Sale of social housing arm to Morgan Sindall will allow Lovell to focus on building and on buying specialists.
Lovell chief executive David Heppell plans to stabilise the company as a medium-sized pure contractor after selling its social housing arm to Morgan Sindall this week.

Heppell said he wanted Lovell’s three remaining contracting divisions, which now have a turnover of about £150m, to hit £150m-200m in three to four years.

But he also plans to build up the business by acquiring specialist contracting businesses with turnovers of £50m and margins of 5%. Heppell is particularly keen to make modest investments in small building services, maintenance and property management firms.

The £15m from the sale of Lovell Partnerships will be used to cut debt, which stood at £26m at the end of last year. The firm has also sold land worth £8m.

Heppell said: “All the talk has been about ‘distressed Lovell’ but we have now put that behind us.” Lovell’s fortunes have been slowly improving since it reported a £33.5m loss in 1995, but it has been increasingly hampered by a lack of funds to invest. Late last year, a proposed merger with Mansell fell through.

Under the new deal, Morgan Sindall will be able to use the Lovell Partnerships name, and Lovell will be renamed YJL. Lovell Construction will be permitted to use the name for two years. The other contracting arms, Bullock and Walter Lilly, will keep their names.

Morgan Sindall is planning to use the acquisition of Lovell Partnerships to expand its social housing operation and to go on a land-buying exercise.

Morgan Sindall chief executive John Morgan said: “It’s a logical extension of our existing business and takes us into a new area. We were doing business of £40m-60m of social housing with our regional businesses but this will make it a lot more.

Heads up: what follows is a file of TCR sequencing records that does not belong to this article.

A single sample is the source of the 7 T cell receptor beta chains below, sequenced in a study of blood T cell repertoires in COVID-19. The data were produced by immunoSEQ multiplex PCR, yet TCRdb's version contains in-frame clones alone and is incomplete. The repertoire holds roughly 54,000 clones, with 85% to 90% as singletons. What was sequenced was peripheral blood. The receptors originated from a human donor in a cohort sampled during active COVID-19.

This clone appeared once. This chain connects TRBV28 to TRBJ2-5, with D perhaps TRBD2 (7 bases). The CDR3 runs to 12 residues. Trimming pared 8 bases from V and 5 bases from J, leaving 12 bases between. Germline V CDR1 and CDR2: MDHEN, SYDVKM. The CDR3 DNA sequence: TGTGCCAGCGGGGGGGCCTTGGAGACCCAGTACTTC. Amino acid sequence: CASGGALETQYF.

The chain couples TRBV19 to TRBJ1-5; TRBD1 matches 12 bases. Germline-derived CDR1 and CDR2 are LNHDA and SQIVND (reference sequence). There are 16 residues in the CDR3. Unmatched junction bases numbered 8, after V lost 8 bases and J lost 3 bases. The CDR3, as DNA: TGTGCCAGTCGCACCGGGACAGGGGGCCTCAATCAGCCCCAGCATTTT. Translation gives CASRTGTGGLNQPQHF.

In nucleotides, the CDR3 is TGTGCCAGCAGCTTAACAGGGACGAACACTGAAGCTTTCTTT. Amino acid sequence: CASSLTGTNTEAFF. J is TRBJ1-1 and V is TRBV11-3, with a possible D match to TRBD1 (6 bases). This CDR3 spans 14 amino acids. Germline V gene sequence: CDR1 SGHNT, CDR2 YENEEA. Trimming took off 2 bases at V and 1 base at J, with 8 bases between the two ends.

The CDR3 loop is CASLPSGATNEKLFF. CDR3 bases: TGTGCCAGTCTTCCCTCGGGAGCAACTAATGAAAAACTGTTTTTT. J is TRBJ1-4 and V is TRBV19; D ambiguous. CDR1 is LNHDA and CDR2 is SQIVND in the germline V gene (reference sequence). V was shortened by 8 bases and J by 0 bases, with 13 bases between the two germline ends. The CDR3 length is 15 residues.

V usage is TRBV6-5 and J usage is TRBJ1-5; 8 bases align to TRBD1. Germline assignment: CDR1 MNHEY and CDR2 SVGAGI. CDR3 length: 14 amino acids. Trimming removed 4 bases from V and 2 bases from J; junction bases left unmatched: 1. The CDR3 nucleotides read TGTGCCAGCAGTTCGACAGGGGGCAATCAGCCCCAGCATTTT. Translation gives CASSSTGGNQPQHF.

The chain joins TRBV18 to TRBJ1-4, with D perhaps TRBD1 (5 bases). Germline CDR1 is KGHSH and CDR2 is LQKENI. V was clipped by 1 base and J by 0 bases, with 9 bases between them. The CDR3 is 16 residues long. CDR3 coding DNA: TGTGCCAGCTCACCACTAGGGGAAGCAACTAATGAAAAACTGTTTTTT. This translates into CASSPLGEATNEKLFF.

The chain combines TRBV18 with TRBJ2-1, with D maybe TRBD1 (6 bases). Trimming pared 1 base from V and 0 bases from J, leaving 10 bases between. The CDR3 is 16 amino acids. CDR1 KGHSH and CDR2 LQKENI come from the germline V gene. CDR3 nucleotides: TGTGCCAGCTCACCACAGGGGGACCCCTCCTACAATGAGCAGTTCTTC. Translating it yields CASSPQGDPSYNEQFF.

“Lovell Partnerships has huge potential but lacked the financial muscle to achieve it.” Morgan said Morgan Sindall had not considered buying the whole of Lovell as this would not have been a good strategic fit.

Morgan said he was attracted by the prospect of expanding in social housing, as government forecasts suggest the UK public housing market will grow 41% between 1999 and 2001.

Morgan said the Lovell name would remain and that no redundancies were planned. Lovell Partnerships managing director Stewart Davenport will remain, as will the rest of the existing senior management.

However, one of the firm’s high-flyers, former director Charmaine Young, quit the firm for Berkeley subsidiary St George in March.

Morgan said the firm would have £20m left from a £28.4m cash pile at the beginning of the year. The purchase of Lovell Partnerships is partly being paid for from existing funds and partly from the proceeds from the sale of shares.

Morgan said Lovell Partnerships would break even this year, and predicted that the firm would make good profits in future.

Morgan Sindall has been one of construction’s success stories in the 1990s, building up a strong network of regional businesses carrying out mainly small contracts.